You don’t have to be an ecologist to understand that without water, there’d not only be no biodiversity; there’d be no life. Yet even the U.S. Senate admits (in a February, 2011 report related to water scarcity) that the need for this fundamental, finite resource is “often one of the most overlooked aspects of our daily lives.”

According to this same report, global water use has been growing at a rate more than double that of the world population in the last century. Today, more than a billion people worldwide live without clean drinking water.

What about Earth’s plants, animals, and other living things? How does water scarcity impact ecosystem integrity? What is being done to study and address the ecological impacts of poor water management?

Join us as we go beneath the surface of water conservation and explore its relationship to the fields of ecological restoration, conservation planning and regenerative design.

For some global perspective and a tall drink of inspiration, we chat with world-renowned author, activist, physicist, philosopher and feminist Dr. Vandana Shiva. We also share the insight of an ecological design and engineering pioneer, Dr. John Todd.

With the demand for water and the increasing instability of our planet’s climate, the need for sustainable solutions to preserve ecosystems and support biodiversity through innovative water conservation and management has never been more critical. Recognizing this, Biohabitats recently acquired the visionary water resources firm, Natural Systems International (NSI).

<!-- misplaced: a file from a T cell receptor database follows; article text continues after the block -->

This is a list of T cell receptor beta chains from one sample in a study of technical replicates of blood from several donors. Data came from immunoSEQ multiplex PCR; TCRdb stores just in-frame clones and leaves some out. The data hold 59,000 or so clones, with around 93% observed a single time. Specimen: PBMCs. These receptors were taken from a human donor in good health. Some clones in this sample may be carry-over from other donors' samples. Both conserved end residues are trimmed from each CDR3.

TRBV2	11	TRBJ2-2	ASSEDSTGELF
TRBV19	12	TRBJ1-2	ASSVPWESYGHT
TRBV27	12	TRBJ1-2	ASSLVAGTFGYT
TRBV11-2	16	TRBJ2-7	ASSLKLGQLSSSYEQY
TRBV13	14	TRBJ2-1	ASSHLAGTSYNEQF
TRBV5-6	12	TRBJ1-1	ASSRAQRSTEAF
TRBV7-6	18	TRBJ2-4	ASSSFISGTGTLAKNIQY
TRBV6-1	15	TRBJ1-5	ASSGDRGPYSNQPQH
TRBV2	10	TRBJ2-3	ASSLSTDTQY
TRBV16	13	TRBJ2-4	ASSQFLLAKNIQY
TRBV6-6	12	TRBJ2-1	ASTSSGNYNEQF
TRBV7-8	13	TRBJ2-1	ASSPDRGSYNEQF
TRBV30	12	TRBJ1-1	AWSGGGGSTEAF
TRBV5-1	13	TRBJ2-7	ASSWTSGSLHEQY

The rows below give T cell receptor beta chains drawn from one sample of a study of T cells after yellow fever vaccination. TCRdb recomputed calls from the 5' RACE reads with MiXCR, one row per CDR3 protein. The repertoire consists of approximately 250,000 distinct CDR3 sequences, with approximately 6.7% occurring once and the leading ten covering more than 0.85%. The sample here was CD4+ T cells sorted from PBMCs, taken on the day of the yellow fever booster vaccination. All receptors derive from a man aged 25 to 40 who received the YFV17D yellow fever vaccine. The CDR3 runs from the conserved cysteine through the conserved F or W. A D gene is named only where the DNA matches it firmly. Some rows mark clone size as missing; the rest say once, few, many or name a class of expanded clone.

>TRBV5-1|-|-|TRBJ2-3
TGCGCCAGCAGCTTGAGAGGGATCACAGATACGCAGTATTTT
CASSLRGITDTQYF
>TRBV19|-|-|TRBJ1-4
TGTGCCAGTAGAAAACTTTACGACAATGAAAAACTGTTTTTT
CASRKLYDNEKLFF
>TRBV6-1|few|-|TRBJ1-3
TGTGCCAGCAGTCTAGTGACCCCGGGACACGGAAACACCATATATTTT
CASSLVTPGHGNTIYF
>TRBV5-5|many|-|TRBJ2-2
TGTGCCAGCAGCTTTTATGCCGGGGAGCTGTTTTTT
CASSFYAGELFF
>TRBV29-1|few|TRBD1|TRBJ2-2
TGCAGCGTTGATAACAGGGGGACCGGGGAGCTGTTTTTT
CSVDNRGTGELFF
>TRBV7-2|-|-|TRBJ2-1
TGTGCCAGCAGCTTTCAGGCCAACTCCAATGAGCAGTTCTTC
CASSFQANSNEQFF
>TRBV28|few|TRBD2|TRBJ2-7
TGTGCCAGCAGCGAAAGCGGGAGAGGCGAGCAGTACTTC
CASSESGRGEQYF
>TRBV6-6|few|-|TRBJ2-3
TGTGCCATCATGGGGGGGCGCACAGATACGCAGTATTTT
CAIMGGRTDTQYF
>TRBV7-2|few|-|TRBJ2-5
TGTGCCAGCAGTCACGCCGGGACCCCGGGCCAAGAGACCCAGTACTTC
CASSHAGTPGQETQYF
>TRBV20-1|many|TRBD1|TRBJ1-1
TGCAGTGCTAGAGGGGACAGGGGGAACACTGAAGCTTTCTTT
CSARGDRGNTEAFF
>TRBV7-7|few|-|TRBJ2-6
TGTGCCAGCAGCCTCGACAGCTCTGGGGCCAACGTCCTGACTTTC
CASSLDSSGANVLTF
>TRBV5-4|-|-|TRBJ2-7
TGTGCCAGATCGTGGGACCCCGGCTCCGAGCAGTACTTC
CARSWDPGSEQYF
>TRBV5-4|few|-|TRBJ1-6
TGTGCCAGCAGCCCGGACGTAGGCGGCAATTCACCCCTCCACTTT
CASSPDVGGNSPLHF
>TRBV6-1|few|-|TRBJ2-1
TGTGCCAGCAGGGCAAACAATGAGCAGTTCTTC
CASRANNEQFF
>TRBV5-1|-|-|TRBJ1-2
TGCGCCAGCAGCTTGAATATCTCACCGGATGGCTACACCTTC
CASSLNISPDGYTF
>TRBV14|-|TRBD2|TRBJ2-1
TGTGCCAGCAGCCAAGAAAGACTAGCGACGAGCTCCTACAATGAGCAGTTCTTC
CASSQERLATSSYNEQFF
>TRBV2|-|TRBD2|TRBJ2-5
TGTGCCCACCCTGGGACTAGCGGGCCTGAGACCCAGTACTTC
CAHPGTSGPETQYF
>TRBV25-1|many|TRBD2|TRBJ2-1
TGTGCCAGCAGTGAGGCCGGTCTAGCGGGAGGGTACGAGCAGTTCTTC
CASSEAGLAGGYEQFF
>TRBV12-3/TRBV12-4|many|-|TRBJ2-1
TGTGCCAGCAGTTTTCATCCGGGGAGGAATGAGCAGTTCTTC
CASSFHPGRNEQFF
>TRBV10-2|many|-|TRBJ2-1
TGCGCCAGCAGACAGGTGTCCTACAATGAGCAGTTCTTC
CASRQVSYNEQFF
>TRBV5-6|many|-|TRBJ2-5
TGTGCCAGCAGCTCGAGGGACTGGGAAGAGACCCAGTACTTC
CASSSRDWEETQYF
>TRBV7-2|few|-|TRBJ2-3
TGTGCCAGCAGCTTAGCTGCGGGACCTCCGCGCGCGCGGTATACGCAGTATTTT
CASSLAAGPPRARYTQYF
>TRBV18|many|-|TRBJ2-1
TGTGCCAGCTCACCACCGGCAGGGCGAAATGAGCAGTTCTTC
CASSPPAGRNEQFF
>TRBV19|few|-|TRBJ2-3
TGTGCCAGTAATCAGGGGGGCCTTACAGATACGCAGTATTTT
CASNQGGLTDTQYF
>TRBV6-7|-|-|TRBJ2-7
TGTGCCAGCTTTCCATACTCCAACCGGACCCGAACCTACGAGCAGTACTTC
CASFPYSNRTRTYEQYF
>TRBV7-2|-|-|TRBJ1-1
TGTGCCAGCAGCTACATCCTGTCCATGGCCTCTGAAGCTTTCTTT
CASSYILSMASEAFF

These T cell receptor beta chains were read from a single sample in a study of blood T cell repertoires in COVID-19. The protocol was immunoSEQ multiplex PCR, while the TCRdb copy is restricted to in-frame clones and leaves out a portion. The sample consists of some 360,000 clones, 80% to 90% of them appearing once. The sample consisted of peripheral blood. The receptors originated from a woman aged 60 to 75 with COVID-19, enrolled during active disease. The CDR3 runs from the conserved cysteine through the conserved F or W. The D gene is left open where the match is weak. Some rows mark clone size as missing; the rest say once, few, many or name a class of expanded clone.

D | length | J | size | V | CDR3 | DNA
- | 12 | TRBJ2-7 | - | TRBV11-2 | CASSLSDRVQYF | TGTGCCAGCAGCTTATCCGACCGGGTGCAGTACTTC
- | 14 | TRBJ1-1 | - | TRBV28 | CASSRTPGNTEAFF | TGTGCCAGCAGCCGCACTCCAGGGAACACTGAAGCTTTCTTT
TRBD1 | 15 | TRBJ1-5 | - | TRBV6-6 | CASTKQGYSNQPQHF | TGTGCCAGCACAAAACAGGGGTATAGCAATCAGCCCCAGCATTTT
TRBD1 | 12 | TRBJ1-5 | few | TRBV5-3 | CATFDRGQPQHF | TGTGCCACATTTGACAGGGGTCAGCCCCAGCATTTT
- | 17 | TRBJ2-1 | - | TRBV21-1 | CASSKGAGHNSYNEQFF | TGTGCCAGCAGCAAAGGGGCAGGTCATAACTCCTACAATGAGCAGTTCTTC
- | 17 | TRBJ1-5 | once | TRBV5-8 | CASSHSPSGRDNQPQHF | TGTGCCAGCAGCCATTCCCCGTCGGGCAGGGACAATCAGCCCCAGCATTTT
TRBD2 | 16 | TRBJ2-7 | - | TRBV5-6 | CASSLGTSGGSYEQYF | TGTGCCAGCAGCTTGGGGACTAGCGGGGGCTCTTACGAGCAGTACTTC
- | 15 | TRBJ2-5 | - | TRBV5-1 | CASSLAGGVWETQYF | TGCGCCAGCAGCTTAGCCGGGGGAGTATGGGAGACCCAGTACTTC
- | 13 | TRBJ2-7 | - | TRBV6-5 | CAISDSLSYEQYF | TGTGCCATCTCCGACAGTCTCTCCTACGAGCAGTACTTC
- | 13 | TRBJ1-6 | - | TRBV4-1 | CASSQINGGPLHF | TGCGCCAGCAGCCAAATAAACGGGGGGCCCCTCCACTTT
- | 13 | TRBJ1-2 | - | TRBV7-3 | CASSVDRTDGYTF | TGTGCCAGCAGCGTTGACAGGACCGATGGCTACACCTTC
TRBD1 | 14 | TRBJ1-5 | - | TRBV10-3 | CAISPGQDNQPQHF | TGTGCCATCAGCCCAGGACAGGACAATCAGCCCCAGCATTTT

We’re delighted to introduce you to these incredibly talented folks and show you how they are integrating ecology and water related infrastructure by highlight some of their recent projects. NSI’s founder, Michael Ogden, shares a personal and international perspective on wastewater/water issues and the associated environmental impacts of international trade.

From the seat of an airplane window, ecological landscape designer Jennifer Dowdellmuses about the role of water in landscape ecology and provides a bucketful of water-related facts and figures in the form of a “Water Index.”

For those who want to learn more about water conservation and ecology, we provide loads of links and resources.

What are YOUR thoughts about water conservation as it relates to ecology? Share them on our Rhizome blog, or email us about being a guest blogger!

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